Now a-days, it’s easy to brush off someone’s ailments and prescribe them painkillers to satisfy their injuries, but is that really the best option?
Although medicinal marijuana is on the rise, it’s still not opening the minds of the big wigs behind the industry of professional sports, who continue to hold a prohibitionary stance in spite of a growing vocal outcry from players both past and current. Just recently, former NFL legend Jim McMahon publicly stated that medical marijuana helped end his battle with addiction to prescription medication. Now, other sports colleagues are joining in trying the alternative and become the advocacy voice of cannabis, but of course it probably won’t make a difference. Professional athletes have the stereotype we all acknowledge to a degree, and that is that they endure many beatings and scars, bumps and bruises. They retire early and the public eye doesn’t follow them once they’re out of the spotlight to see what becomes of their injuries, and hench their recovery. Of course since the beginning, aches and pains have been treated with a steady stream of highly addictive prescription painkillers without too much question.
Jay Williams admitted to FOXBusiness.com, “It’s easy for doctors to prescribe you Oxycontin…and look, I was addicted to it for 5 plus years. I know.” It has become increasingly obvious that this is not an ideal way to treat our professional athletes, with addictive drugs that have terrible side effects, but proposals to pursue marijuana or CBD oil as an alternative means of treatment has been a tough sell. On Tuesday, Eugene Monroe tweeted a plea in favor of CBD oil, stating that it removes the psychoactive THC responsible for the high to which the professional sports industry so strongly objects. Of course it was met with the NFL still being stubbornly opposed, to which he then tweeted passionately “This is not about marijuana. It’s about a more sensible approach to health care and research so we can protect the game and its players!” Jake Plummer and Monroe are both pumping their own money into a program “When the Bright Lights Fade” designed to facilitate a partnership between Johns Hopkins University and a non-profit medical marijuana research group called Realm of Caring.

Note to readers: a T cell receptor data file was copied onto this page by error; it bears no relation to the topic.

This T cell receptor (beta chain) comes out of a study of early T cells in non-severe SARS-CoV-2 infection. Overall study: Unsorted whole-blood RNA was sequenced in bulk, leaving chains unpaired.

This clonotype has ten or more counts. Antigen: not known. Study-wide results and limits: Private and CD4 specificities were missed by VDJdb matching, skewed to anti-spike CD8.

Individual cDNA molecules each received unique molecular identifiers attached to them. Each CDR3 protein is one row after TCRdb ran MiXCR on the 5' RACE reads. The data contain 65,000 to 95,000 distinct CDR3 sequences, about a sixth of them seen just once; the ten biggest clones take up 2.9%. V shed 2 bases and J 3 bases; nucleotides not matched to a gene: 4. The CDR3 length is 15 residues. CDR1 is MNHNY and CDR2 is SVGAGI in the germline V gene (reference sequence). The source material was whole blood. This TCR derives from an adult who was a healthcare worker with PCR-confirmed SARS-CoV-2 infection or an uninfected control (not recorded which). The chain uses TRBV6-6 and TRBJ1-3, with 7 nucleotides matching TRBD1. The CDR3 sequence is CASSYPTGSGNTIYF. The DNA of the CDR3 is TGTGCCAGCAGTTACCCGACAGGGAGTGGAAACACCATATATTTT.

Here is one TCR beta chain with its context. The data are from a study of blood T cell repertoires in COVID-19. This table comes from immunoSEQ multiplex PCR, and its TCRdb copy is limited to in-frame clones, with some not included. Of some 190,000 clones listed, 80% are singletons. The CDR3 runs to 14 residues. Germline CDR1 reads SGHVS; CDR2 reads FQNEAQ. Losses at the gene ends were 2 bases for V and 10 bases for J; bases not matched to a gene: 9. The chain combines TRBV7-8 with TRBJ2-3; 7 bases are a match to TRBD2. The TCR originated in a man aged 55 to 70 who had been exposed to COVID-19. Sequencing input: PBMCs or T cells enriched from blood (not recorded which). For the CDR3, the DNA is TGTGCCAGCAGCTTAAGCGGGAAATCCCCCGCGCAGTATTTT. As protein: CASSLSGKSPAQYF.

The players are hoping to fund important research that will prove whether CBD oil is an effective treatment against chronic traumatic encephalopathy (CTE), a disorder resulting in deterioration of the brain. Recently, the NFL acknowledged that concussions, par for the course for any professional footballer, are a direct catalyst for CTE. Yet the NFL shows no motion toward funding any cannabis research based on this acknowledgement. Although they’re becoming more lenient, the NBA continues to offer a hardline against cannabis use of any kind, reinforcing their word with 4 drug tests per season, conducted at random.
All of this leads us to question why the sports industry is so hesitant to examine a form of treatment from which its players get enough benefit to risk such hefty and near-certain penalties. Unfortunately, they likely believe that endorsing marijuana research would negatively impact their brand. Hopefully the future holds changes for the NFL and NBA, and our future generation of athletes.